In our era of the increasing wealth of the small percent ‘at the top’ combined with increasing problems of poverty elsewhere the readings today offer a perspective on hoarding riches, and pressures to spend and buy more, more, more.
Ecclesiastes 1:2, 2:21-23
The selection is very short and to set it in context will be far longer than the reading. Robert Alter in his book on the Jewish Wisdom texts says that this is ‘in some ways the most peculiar book of the Hebrew Bible. The peculiarity starts with its name.’ We hear two possible titles today: Ecclesiastes coming from the Greek translation, and ‘Preacher’. The Hebrew text has Qohelet (Qoheleth) whose meaning is uncertain. It may be derived from the word qahal, meaning ‘assembly’ of people for religious services, which is the idea of the Greek title as one who is a religious leader (‘Preacher’ in our translation.)
The book is striking its unrelenting pessimism, and how little it mentions God, or God’s mercy. Addison G. Wright, SS, says it ‘represents the sceptical side of Israelite wisdom’ and ‘does challenge some cherished beliefs.’ Qohelet’s quarrel is with ‘any theology that ignores experience.’ We might also see the view as a world without Christian hope.
The opening phrase, ‘Vanity of Vanities’ has become well known. The form itself is a Hebrew way of speaking of the superlative. ‘Vanity’ does not mean excessive self-admiration, but something like ‘futility’ or ‘uselessness’, like the expression ‘in vain’. Alter points out that the Hebrew word comes from the breath of exhalation, something brief and quickly fading if observed at all. The mass verses, chosen to match the Gospel, give a good example of how Qohelet notes the futility of human efforts to secure earthly happiness.
A choice of two Psalms is offered:
Psalm 89/90:3-6, 12-14, 17
This picks up the theme of Ecclesiastes on the shortness of life, but adds a prayer to be filled with love and rejoicing, a more typical biblical view.
Psalm 94/95:1-2, 6-9
This psalm is a call to worship, but adds a word as if heard from God, urging the worshippers to listen to him and not to ‘harden their hearts’ as some did on the past history. We can see it as calling us to listen to Jesus’ words.
Colossians 3:1-5, 9-11
This is the last of our series of readings from this Letter and is a contrast to Qoholet. The first part summarizes our position of life in Christ, emphasizing that since Christ has ascended to heaven the fullness of our reality is there with him. To have our thoughts on ‘the things of the earth’ does not mean to be unaware of both the joys and the challenges of life here and now, nor the beauties of the natural world. As the Letter continues, we see the meaning is more in living a life centred on selfishness. The list of sins or vices are ‘things of the earth’ we should have no part of. They were to be left behind after baptism which prepares us for the ‘new self’ we become in Christ.
The writer goes on to stress that through baptism we also put aside differences between us and our fellow Christians. These are not to divide us when we are in the ‘one Christ.’ This was a radical departure from the rigid social divisions of that time, but also a challenge applicable today with divisions all around us – and indeed among religious communities and even within our own Church. All such differences are insignificant in the reality of God’s love for all.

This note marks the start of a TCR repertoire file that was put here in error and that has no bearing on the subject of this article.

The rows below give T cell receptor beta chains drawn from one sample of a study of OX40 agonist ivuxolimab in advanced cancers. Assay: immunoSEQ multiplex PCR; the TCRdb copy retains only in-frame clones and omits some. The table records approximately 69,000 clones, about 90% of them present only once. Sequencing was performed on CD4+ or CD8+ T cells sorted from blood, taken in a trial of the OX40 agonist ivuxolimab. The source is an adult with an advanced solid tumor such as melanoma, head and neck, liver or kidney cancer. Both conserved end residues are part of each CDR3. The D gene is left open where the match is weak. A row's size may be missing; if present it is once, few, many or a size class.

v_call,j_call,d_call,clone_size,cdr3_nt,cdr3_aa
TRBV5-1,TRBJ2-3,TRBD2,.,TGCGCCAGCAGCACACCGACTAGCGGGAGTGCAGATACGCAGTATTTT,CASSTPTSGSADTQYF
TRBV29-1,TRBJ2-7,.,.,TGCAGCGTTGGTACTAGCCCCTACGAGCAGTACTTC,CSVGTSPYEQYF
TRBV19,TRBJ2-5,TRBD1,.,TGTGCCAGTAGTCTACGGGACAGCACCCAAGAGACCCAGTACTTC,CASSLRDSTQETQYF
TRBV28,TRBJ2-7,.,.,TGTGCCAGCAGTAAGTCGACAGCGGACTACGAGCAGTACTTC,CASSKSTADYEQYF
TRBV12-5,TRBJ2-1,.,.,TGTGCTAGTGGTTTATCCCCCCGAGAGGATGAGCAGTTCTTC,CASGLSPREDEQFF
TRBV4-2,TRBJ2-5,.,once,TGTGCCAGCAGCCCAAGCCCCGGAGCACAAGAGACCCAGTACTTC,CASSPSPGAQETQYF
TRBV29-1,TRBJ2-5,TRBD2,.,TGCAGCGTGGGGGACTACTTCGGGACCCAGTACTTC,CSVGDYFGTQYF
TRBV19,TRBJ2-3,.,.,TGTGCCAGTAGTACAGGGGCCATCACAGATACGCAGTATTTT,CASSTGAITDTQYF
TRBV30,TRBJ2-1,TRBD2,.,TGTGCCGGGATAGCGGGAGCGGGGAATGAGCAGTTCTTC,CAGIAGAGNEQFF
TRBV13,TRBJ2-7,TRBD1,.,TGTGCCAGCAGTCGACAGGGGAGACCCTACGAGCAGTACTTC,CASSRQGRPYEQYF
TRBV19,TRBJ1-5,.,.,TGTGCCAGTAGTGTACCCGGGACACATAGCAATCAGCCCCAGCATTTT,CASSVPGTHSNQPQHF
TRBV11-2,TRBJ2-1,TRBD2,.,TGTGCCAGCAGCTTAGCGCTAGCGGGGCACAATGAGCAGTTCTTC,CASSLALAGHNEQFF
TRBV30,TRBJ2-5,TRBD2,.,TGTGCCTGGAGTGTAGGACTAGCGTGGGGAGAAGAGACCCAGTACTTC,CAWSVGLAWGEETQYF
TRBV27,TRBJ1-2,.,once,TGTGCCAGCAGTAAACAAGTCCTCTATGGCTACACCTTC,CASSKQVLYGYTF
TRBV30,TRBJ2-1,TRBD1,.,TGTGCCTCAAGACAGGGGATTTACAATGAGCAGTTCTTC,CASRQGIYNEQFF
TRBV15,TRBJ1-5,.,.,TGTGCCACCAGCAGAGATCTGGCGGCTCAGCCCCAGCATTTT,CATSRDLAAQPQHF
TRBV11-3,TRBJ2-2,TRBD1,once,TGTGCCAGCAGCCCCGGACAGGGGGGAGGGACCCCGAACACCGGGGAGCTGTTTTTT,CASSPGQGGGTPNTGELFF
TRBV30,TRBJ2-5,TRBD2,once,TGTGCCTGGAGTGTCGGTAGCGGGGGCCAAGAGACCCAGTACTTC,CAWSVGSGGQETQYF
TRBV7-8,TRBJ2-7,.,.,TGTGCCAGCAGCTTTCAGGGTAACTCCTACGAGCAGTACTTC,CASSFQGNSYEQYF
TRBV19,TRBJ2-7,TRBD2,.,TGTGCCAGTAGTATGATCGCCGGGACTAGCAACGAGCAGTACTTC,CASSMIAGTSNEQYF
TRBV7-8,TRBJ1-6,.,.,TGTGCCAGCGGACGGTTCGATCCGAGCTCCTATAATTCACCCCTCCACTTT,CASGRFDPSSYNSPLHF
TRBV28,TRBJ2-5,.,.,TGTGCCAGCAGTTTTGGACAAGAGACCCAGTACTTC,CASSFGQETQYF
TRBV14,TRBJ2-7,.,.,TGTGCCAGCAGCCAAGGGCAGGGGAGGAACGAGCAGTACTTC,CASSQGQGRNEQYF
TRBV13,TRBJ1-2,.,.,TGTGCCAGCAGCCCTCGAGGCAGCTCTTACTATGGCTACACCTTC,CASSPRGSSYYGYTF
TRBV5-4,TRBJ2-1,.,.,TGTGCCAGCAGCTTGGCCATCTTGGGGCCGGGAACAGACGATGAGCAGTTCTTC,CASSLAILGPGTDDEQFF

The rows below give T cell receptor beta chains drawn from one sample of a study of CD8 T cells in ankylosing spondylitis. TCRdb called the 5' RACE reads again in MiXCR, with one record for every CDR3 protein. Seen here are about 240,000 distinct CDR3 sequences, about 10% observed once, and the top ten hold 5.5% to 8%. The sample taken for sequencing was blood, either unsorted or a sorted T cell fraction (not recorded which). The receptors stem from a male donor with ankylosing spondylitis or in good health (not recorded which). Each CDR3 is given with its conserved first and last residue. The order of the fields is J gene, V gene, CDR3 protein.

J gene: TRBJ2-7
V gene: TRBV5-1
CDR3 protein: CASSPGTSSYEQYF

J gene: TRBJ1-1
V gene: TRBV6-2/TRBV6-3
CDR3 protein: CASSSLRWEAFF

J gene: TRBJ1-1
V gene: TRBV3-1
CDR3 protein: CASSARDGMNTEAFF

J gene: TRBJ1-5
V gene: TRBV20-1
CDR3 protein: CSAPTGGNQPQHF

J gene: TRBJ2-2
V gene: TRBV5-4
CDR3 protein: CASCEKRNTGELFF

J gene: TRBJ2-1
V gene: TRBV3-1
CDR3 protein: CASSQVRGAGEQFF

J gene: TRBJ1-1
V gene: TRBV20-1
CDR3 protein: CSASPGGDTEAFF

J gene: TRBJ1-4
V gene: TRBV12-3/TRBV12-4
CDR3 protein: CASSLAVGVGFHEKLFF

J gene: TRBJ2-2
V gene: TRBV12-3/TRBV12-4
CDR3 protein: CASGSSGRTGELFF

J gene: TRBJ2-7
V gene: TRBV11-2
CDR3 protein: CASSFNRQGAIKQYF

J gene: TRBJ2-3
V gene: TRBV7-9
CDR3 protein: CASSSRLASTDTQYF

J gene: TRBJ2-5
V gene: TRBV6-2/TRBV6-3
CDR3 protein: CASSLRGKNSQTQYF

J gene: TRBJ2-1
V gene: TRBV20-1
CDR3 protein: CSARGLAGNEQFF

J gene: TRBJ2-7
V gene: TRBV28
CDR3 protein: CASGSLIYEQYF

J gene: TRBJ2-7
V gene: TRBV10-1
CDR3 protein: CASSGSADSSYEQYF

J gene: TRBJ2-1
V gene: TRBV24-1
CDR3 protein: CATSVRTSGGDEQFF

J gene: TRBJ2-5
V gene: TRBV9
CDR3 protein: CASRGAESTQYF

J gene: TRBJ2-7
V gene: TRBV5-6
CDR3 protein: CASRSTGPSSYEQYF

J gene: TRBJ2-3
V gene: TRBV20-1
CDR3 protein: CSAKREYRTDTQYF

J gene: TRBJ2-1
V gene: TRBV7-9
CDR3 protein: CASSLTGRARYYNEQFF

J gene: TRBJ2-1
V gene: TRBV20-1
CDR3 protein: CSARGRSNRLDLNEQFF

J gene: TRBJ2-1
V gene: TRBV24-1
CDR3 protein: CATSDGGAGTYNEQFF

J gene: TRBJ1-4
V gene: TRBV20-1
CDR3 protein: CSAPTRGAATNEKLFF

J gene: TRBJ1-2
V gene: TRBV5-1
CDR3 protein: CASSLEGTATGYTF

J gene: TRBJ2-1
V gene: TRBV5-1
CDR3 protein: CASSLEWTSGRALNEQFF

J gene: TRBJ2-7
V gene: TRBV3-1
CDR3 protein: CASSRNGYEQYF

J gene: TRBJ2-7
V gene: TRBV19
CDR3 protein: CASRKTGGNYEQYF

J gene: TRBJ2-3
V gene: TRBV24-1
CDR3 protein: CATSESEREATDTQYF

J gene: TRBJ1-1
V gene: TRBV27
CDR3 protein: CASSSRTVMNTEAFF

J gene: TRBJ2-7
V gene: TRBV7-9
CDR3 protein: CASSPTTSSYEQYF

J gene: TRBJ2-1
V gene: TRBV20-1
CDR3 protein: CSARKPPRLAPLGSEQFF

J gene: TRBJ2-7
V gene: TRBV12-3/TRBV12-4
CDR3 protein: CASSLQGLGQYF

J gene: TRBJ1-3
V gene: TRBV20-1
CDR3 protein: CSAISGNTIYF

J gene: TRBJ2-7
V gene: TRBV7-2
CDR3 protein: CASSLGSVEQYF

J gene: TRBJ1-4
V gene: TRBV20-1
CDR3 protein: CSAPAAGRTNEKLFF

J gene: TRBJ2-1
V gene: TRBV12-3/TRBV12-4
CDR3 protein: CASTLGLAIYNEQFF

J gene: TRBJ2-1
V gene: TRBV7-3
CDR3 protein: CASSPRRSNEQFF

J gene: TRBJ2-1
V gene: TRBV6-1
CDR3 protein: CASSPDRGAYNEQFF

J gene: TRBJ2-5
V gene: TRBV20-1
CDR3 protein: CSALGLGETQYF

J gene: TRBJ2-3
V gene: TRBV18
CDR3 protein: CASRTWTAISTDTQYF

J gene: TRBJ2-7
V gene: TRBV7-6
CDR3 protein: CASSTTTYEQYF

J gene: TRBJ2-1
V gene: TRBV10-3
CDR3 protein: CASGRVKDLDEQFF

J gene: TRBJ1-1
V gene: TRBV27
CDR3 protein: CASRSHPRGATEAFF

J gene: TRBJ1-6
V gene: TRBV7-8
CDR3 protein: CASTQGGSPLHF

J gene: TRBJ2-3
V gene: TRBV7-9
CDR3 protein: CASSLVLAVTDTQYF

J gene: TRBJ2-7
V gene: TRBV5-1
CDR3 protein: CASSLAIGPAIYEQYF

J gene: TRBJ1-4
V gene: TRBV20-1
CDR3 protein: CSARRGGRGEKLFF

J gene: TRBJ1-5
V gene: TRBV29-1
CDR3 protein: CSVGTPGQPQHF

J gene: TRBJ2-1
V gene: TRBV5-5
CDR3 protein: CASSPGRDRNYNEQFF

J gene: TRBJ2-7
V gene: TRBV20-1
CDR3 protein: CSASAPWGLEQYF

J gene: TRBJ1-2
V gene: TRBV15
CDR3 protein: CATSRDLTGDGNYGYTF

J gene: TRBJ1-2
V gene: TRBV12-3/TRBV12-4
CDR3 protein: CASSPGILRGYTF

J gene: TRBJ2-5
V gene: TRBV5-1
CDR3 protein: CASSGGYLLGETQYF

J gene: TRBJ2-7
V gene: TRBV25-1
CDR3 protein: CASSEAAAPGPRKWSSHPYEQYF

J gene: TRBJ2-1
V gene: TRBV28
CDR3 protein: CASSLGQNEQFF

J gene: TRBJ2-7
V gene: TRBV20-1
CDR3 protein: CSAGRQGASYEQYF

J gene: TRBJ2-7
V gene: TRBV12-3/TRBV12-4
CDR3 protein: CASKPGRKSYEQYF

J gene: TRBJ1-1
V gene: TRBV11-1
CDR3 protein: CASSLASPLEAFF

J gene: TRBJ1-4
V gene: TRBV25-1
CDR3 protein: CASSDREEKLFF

When someone from the crowd asks Jesus to get his brother to share the inheritance, he is aware that rabbis did make such rulings. Jesus, however, refuses to take on this role, just as he refused to do when Martha wanted him to make her sister help out. There he spoke gently to Martha, while here the use of ‘Man’ is ‘stern’ (Carroll Stuhlmueller C.P.). Jesus sees that the man is motivated by a concern for the money or property involved, and issues a general warning to the listeners against greed or avarice, or even an expectation of guaranteeing financial security. The idea of not relying on property echoes the reflection of Qohelet.
Jesus makes this vivid with a parable found only in Luke. As usual with his parables Jesus starts with common experience in an agricultural society, where in our world we might think of stocks and bonds and expensive property and goods as accumulated wealth. Robert J. Karris OFM notes how the rich fool speaks only of ‘I’ and ‘my’. ‘His egotistical concerns eliminate God and neighbour from his sight.’ Similarly, Andrew F. Gregory: ‘Perhaps too there is a hint that riches isolate and distance oneself from others.’ His sole plan is to use all his wealth for his own pleasure. The conclusion is dramatic: God speaks directly to him, using a word that indicates he is lacking sense, reason, or intelligence. Reflection on experience should have given him the knowledge that wealth is precarious, and life even more so.
Along with the challenge to us not to follow the foolish farmer, we are left at the end of this reading to reflect on what making oneself ‘rich in the sight of God’ means. The Gospel for next week will spell out more of what we are to do.[The authors quoted are found in Alter, The Wisdom Books, The New Jerome Biblical Commentary, and The Fourfold Gospel Commentary.]